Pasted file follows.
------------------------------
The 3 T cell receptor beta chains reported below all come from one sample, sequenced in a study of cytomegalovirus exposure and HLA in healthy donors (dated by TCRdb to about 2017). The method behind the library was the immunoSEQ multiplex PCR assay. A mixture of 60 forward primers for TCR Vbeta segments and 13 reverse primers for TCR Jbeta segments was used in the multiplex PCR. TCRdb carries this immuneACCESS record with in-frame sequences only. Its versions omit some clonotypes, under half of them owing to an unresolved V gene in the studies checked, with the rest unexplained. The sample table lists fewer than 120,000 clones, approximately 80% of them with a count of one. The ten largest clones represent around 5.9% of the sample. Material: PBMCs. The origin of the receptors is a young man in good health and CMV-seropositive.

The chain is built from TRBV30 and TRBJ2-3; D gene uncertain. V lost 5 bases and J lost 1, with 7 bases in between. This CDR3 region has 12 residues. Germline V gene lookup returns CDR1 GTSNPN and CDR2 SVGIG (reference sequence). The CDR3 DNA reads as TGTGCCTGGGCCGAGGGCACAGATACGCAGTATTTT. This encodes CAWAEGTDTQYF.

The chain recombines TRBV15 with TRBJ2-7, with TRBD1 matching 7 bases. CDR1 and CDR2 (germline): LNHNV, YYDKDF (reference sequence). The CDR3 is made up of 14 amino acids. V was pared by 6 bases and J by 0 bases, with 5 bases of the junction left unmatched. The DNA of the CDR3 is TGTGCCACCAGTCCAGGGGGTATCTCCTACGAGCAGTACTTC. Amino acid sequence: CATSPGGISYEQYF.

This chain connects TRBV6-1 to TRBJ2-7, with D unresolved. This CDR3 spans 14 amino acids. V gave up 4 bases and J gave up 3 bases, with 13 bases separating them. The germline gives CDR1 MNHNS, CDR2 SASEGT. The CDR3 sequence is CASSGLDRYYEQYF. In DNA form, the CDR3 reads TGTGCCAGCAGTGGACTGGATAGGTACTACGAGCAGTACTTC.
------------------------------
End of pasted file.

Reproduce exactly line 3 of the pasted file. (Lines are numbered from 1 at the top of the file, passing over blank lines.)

The chain recombines TRBV15 with TRBJ2-7, with TRBD1 matching 7 bases. CDR1 and CDR2 (germline): LNHNV, YYDKDF (reference sequence). The CDR3 is made up of 14 amino acids. V was pared by 6 bases and J by 0 bases, with 5 bases of the junction left unmatched. The DNA of the CDR3 is TGTGCCACCAGTCCAGGGGGTATCTCCTACGAGCAGTACTTC. Amino acid sequence: CATSPGGISYEQYF.